Optical Disc Pitfalls

December 7, 2021 by Steven Ng

I was recently doing a little purging to "spark joy", and some of that purging included backups on optical discs (CD and DVD) that go back more than twenty years.

I'm a little ashamed to admit that I am a bit of a data hoarder, but I'm getting better.

My general feeling now is "if you haven't looked at this in 10 years, you're probably not going to miss it." In any case, I separated my optical disks between data and non-data (e.g., very old software installers, etc.) and still decided to review the content on the optical discs just in case there were some things I'd want to retain.

The one hard lesson that I learned was that not all opticals survived the test of time. The non-surviving opticals saved me a lot of time in terms of review—sort of, but not when you consider how slow optical discs are to read— but they did cause me to rethink my use of opticals as a backup and archive medium.

To be fair, the cheaper the optical discs that were used, the higher the likelihood they were to fail. Having said that, many branded opticals had failed too. Some discs worked on some drives, but failed on others (I was using two different drives on two different computers to try to get through them faster).

But an even bigger problem, is that opticals have, in a way, become a bit of a dinosaur. Unless you have a wallet teeming with cash, tape drives are priced beyond the reach of most small businesses and consumers. Blu-Ray writables provide a somewhat affordable method of cold storage, but my experience with them have been hit or miss.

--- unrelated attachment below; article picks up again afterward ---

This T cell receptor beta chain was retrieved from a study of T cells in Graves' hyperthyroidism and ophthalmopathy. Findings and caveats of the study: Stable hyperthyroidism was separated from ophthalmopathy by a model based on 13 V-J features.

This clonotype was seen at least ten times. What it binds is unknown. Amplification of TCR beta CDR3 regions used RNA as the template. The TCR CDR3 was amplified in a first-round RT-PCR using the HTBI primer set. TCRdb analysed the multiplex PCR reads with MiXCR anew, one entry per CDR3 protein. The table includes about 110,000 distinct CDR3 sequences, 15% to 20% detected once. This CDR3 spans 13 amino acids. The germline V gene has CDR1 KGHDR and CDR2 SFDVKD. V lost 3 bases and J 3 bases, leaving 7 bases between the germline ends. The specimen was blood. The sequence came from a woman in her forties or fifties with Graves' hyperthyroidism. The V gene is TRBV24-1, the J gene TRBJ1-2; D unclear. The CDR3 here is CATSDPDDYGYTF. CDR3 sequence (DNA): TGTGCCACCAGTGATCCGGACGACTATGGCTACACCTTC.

Another conundrum? How do you destroy an optical disc before disposal? There are many shredders that can shred a CD, but it is a bloody mess. You will end up with tiny shards of sharp plastic and glitter flying all over the place. I discovered that wrapping an optical disc with saran wrap reduces the flying crap produced by the shredding process. Also, some of my older discs (namely Maxell CD-Rs) would jam my shredder.

There used to be a device that would emboss the readable surface of a disk, but they're no longer in production and hard to find. I guess you could use a sander, but the dust particles produced by that probably isn't great for your lungs.

If you have a lot of discs to destroy, I would suggest buying a cheap, secondary shredder (to avoid ruining your paper shredder) and a lot of Saran Wrap.

It also sucks that where I live, there's no way to recycle old writable optical discs. They're basically destined for landfill.

Going back to the offline backup issue, however, what is a person to do? Well, there are cloud services. Using something like OneDrive, Dropbox or something similar is a good way to back up, since they tend to be a relatively frictionless way to get your data in the cloud (and offer a little protection from ransomware attacks). External hard drives and SSDs are good, but you have to remember to disconnect them from your devices, lest they be exposed to a malicious attack or catastrophic user error.

I still wish there was an easy and affordable solution for offline write-once-read-many high capacity removable media backup, but alas, there's simply not enough demand to make that happen.